Researchers at Paderborn University have developed a new method of distance measurement for systems such as GPS, which achieves more precise results than ever before. Using quantum physics, the team led by Leibniz Prize winner Professor Christine Silberhorn has successfully overcome the so-called resolution limit, which causes the “noise” we may see in photos, for example. Their findings have just been published in the academic journal “Physical Review X Quantum” (PRX Quantum). In “Physics”, the publisher’s online magazine, the paper has also been highlighted with an expert Viewpoint – an honour which is given to only certain selected publications.
Physicist Dr Benjamin Brecht explains the problem of the resolution limit: “In laser distance measurements a detector registers two light pulses of different intensities with a time difference. The more precise the time measurement is, the more accurately the distance can be determined. Providing the time separation between the pulses is greater than the length of the pulses, this works well.” Problems arise, however, as Brecht explains, if the pulses overlap: “Then you can no longer measure the time difference using conventional methods. This is known as the “resolution limit” and is a well-known effect in photos. Very small structures or textures can no longer be resolved. That’s the same problem – just with position rather than time.”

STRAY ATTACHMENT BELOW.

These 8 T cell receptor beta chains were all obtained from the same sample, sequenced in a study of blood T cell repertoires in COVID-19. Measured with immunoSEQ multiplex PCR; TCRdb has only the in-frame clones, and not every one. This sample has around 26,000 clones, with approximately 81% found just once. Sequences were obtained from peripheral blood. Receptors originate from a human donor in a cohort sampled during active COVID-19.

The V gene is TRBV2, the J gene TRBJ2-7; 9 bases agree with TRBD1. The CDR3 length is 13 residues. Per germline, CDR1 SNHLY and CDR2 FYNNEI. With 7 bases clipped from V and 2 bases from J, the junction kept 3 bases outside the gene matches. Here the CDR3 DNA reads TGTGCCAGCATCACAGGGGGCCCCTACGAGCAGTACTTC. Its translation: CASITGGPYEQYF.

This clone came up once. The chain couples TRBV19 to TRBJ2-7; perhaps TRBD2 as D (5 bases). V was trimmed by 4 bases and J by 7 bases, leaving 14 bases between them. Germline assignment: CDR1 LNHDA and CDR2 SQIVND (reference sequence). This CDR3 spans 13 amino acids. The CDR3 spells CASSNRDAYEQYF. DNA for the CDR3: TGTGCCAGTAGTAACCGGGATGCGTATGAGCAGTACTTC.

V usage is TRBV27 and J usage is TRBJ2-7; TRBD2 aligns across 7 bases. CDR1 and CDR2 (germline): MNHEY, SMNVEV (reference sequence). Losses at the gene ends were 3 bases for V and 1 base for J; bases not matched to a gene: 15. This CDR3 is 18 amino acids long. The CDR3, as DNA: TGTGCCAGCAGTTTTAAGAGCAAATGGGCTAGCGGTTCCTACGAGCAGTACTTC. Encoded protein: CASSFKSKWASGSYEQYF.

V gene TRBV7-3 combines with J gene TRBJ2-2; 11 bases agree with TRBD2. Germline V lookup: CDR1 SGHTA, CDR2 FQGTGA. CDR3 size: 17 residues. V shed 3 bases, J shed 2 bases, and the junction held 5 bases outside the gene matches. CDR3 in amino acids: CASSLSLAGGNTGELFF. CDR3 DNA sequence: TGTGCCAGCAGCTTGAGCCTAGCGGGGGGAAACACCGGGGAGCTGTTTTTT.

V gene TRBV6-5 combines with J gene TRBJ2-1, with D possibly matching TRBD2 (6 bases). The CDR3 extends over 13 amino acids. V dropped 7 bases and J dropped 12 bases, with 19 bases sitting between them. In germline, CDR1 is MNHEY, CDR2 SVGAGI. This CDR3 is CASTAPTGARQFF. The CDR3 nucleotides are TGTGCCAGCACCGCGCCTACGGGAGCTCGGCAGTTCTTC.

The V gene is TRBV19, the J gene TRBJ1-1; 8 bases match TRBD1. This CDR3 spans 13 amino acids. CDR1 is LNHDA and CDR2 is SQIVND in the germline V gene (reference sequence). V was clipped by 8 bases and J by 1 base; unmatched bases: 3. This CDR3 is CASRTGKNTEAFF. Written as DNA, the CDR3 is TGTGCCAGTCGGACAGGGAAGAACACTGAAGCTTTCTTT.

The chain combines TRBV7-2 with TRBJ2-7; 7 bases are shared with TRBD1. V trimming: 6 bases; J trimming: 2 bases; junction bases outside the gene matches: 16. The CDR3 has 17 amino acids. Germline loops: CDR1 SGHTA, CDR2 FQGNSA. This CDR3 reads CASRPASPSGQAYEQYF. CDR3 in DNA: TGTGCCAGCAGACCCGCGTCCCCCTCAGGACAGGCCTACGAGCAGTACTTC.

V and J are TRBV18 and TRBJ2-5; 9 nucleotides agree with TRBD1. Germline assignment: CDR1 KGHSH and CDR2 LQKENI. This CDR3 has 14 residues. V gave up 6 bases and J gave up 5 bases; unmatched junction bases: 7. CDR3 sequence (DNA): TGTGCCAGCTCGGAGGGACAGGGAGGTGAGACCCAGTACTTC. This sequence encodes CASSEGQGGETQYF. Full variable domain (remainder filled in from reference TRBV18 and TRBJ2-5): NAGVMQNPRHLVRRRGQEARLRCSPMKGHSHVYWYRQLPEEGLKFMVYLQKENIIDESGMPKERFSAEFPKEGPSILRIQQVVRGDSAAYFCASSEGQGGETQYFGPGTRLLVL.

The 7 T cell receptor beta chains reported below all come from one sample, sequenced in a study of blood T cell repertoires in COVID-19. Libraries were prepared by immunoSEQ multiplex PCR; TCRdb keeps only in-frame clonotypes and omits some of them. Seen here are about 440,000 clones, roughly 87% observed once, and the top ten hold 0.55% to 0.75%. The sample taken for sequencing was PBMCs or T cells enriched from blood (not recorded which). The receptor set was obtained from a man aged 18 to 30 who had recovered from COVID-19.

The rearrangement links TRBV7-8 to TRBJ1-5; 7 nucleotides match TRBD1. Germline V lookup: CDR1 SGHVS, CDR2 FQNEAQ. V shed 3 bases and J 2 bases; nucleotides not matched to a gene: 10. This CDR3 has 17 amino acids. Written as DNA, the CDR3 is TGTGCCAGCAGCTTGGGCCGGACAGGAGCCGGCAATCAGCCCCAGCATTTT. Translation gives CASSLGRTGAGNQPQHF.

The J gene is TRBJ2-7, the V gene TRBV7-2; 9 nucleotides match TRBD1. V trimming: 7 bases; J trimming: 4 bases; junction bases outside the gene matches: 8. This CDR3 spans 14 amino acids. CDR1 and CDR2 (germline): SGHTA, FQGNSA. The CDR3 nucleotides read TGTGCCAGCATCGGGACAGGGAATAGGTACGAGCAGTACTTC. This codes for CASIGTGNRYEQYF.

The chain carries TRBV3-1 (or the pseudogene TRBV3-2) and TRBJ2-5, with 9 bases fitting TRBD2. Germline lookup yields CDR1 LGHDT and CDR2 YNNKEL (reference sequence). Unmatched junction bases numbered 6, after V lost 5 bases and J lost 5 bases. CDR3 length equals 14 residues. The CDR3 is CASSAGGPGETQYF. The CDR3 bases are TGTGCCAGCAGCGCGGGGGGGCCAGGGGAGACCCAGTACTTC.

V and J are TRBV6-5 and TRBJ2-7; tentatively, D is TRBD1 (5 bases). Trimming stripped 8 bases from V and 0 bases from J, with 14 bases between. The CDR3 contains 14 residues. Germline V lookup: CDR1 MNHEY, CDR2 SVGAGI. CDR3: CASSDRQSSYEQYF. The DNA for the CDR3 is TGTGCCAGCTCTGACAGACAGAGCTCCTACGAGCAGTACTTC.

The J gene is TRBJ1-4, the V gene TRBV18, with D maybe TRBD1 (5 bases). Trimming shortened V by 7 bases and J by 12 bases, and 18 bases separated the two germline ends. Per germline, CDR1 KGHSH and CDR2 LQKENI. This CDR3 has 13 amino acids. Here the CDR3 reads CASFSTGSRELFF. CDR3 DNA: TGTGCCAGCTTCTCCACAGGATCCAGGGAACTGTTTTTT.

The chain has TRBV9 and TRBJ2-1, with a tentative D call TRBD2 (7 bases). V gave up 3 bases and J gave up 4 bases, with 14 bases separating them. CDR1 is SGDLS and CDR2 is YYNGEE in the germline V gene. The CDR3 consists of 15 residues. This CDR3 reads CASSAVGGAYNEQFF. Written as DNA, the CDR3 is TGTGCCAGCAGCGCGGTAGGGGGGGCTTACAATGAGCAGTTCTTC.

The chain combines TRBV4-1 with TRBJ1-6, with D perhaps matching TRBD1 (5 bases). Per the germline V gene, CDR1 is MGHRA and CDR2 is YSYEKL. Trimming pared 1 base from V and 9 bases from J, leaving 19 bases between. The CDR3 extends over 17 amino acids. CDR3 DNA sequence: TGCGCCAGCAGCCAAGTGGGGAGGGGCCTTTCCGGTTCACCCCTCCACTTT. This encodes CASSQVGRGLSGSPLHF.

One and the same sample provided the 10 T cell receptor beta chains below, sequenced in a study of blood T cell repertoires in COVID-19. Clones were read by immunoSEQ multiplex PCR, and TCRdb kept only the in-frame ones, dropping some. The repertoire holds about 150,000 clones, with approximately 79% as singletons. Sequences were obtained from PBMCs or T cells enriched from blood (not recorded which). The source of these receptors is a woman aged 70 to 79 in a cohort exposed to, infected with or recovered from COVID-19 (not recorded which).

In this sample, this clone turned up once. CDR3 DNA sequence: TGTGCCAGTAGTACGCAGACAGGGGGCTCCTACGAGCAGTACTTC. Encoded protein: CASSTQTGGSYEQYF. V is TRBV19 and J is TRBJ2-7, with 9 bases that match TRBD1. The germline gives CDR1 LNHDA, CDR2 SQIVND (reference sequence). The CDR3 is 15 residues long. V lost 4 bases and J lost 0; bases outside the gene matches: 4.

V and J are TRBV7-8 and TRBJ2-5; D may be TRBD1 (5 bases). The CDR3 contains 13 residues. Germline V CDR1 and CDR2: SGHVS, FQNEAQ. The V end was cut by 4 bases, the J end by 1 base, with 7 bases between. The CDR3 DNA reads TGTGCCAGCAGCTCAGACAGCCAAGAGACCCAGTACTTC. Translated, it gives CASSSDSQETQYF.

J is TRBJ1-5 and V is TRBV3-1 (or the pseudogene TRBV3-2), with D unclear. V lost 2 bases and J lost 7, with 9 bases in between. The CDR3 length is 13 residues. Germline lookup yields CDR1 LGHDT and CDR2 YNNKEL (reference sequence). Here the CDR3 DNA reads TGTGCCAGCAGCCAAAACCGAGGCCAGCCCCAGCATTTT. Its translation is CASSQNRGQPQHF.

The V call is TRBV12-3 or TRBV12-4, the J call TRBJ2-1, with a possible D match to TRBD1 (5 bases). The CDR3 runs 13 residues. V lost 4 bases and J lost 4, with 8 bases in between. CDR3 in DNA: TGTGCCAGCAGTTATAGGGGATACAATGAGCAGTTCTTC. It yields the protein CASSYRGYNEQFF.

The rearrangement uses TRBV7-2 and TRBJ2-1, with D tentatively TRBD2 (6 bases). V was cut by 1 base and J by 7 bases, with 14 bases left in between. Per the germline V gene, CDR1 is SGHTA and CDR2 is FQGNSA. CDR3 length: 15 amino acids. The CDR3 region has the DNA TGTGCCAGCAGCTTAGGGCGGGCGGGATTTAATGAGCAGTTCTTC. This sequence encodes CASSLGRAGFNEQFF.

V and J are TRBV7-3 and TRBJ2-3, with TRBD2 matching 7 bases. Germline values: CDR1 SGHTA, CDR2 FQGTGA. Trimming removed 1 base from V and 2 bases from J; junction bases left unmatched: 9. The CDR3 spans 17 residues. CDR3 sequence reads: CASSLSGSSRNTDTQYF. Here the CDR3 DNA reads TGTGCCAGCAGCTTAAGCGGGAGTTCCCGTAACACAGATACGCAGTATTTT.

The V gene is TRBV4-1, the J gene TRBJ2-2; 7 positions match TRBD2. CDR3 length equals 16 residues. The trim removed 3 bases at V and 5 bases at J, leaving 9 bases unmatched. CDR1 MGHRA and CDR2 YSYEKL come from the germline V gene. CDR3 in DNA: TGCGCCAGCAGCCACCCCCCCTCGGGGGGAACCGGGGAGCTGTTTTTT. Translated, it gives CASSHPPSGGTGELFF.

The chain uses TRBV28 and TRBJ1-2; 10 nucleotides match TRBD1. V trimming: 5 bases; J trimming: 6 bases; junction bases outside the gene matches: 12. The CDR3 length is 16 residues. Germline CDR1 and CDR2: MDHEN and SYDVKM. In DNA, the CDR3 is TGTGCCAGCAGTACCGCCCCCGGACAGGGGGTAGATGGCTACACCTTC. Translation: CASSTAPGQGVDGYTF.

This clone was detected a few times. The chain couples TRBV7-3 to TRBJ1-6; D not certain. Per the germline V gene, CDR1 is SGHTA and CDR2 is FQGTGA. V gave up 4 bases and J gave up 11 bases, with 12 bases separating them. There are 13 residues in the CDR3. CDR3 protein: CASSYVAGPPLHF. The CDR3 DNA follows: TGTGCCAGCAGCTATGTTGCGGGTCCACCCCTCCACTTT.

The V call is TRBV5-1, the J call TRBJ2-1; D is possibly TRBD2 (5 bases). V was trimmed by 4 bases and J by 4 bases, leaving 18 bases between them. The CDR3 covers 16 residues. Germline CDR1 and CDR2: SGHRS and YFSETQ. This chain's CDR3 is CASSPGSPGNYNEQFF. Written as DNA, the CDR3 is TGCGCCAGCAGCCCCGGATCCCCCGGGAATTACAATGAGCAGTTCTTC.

A further challenge, according to Brecht, is to determine the different intensities of two light pulses, simultaneously with their time difference and the arrival time. But this is exactly what the researchers have managed to do – “with quantum-limited precision”, adds Brecht. Working with partners from the Czech Republic and Spain, the Paderborn physicists were even able to measure these values when the pulses overlapped by 90 per cent. Brecht says: “This is far beyond the resolution limit. The precision of the measurement is 10,000 times better. Using methods from quantum information theory, we can find new forms of measurement which overcome the limitations of established methods.”
These findings could allow significant improvements in the future to the precision of applications such as LIDAR, a method of optical distance and speed measurement, and GPS. It will take some time, however, before this is ready for the market, points out Brecht.
Read the article: physics.aps.org/articles/v14/1